Photo: Texas National Guard Soldiers conduct rescue operations in flooded areas around Houston, Texas, August 27, 2017. (US Army photo by 1st Lt. Zachary West)
FROM THIS EPISODE
As Tropical Storm Harvey moves on to Louisiana, the toll in Texas so far is 19 dead and 8500 rescued, with disasters declared in 33 Texas counties. Two weeks ago, few people had even heard of Hurricane Harvey. Now tens of thousands in Houston have lost all they had. Disasters happen in a flash. President Trump has promised recovery fast -- but historically, it's agonizingly slow, after the TV cameras and crowds of reporters have moved on. Just 12 years ago, Katrina struck Louisiana, raising questions Houstonians are asking today: where do they stay? Can they work? Can their kids go to school? We hear who's hurt most when disaster strikes — and the need to plan for the future — while some urban areas learn about "living with water."
Tracy Jan, Washington Post (@TracyJan)
Samuel Brody, Texas A&M University (@TAMU)
Elizabeth Ferris, Georgetown University (@Beth_Ferris)
Nolan Hicks, American-Statesman (@ndhapple)
St. John Barned-Smith, Houston Chronicle (@stjbs)
David Waggoner, Waggonner & Ball Architects (@wbarchitects)
Jan on people displaced by Katrina, now Harvey
Ferris on when protecting people from natural disasters means relocating them
Waggonner on New Orleans' need to come to terms with the fact it's a delta city
Barack Obama created the program for "Dreamers" — 800,000 people brought to this country illegally before the age of 16. His Delayed Action for Childhood Arrivals program protects them from deportation if they attend school, join the military and have not committed a serious crime. They even have work permits. President Trump has until next Tuesday to end the program… and, if he doesn't, federal courts may do it for him, as we hear from Alan Gomez, who reports on immigration for USA Today.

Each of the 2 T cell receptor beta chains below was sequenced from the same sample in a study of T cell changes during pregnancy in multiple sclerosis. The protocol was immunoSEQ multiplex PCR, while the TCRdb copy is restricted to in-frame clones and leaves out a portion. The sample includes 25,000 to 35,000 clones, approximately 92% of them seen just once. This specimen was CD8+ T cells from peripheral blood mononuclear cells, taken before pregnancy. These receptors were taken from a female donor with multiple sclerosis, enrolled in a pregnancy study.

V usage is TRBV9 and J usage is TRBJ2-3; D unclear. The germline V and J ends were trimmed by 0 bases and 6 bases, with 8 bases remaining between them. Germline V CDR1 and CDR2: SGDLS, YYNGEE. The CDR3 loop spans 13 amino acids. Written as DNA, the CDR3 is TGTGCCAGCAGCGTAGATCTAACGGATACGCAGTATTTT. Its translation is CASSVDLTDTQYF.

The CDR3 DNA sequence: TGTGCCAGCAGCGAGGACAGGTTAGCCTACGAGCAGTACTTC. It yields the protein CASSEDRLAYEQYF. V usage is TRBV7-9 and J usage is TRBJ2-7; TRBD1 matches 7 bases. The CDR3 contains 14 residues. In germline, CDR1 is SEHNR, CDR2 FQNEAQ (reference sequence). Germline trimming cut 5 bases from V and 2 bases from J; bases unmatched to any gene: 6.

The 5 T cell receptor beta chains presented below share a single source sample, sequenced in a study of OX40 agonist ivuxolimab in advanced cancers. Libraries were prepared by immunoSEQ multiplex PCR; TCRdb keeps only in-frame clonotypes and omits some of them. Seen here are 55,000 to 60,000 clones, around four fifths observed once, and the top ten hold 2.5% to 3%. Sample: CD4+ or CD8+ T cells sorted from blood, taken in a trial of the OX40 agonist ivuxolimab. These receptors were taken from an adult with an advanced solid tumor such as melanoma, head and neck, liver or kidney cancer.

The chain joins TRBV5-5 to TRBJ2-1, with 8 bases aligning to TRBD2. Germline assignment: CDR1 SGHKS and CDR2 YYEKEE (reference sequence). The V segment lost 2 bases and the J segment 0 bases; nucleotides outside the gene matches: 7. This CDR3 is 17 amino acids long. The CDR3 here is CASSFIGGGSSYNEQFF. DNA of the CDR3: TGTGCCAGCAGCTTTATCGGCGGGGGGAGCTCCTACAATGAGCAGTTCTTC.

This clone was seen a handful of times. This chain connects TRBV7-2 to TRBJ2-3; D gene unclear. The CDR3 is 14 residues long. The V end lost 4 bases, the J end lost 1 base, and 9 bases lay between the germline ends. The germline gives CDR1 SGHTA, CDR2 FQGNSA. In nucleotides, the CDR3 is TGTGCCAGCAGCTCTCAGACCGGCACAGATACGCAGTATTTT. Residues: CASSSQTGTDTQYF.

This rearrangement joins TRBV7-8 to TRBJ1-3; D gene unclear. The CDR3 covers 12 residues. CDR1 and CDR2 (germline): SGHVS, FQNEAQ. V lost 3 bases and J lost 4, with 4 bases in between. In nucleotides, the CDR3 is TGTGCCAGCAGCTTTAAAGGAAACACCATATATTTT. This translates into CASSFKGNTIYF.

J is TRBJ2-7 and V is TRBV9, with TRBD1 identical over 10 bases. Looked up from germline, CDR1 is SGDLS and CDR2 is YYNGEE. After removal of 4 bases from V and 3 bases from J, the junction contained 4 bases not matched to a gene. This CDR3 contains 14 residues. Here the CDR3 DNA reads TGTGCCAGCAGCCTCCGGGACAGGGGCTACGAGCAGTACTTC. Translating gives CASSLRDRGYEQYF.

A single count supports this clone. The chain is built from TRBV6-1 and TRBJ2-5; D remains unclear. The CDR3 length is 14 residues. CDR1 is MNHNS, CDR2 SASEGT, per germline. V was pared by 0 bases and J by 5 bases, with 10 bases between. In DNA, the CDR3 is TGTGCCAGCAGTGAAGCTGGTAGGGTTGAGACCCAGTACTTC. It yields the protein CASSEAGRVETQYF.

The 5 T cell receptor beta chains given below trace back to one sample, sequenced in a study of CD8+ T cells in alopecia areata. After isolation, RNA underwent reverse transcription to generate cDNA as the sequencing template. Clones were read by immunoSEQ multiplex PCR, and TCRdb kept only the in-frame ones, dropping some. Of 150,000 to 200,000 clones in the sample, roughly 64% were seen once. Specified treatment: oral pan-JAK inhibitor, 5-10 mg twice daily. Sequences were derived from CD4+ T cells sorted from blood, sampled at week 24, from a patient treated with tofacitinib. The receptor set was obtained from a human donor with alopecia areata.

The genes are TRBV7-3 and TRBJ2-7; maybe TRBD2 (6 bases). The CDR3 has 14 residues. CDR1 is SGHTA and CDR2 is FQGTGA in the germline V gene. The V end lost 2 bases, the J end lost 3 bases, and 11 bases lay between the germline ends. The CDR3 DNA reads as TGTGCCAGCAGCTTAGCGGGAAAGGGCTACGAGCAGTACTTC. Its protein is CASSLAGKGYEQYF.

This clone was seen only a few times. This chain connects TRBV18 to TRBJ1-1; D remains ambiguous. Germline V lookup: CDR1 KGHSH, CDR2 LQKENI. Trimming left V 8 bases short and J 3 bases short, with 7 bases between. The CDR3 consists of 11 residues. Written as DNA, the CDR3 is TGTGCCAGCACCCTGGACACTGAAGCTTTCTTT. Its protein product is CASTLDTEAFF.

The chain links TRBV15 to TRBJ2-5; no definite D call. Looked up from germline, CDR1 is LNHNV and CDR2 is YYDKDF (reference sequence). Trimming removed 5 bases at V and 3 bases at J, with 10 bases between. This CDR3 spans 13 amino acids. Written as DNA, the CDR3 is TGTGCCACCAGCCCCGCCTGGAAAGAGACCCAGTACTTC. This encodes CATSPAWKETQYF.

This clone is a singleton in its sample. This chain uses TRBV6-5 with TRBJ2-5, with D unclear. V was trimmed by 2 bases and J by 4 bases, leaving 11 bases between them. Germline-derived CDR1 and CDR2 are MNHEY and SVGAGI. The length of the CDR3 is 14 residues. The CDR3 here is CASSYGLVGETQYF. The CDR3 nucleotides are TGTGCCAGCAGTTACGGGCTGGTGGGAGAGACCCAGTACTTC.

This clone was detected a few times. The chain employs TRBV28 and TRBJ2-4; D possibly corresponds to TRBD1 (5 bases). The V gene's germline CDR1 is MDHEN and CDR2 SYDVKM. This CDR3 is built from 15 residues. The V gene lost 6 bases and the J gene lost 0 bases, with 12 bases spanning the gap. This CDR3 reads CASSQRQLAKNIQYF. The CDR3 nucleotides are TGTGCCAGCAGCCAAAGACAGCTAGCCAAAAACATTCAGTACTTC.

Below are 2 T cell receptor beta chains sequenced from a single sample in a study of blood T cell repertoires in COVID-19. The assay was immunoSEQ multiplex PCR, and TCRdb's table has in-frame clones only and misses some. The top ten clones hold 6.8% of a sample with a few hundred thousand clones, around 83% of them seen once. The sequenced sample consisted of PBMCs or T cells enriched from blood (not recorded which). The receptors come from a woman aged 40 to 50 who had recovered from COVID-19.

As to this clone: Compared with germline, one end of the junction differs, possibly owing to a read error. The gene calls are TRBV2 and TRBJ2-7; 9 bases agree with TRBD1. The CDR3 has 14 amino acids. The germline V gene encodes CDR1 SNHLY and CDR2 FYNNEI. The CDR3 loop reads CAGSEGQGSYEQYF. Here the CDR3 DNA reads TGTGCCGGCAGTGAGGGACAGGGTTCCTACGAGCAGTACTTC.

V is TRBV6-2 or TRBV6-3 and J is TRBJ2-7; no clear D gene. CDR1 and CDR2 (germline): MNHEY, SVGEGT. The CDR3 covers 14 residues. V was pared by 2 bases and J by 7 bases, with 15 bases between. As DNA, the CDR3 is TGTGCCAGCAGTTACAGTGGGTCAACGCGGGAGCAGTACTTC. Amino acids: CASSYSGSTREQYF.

More From To the Point
Author Masha Gessen on the appeal of Putin and Trump Masha Gessen was born in Russia but emigrated with her parents to the United States. She returned in the early 1990s when political change was afoot. And since then, she’s become a leading observer - and critic - of Russian president Vladamir Putin. She fled Russia again in 2013. In this special podcast, Warren Olney talks with Gessen about her new book, The Future Is History: How Totalitarianism Reclaimed Russia .
A month later, Puerto Ricans still stranded by Hurricane Maria Most people in Puerto Rico are still without electricity, and some are drinking from a well contaminated by a superfund site. President Trump's accused of a "shocking lack of compassion" compared to speedy assistance after hurricanes hit Texas and Florida.
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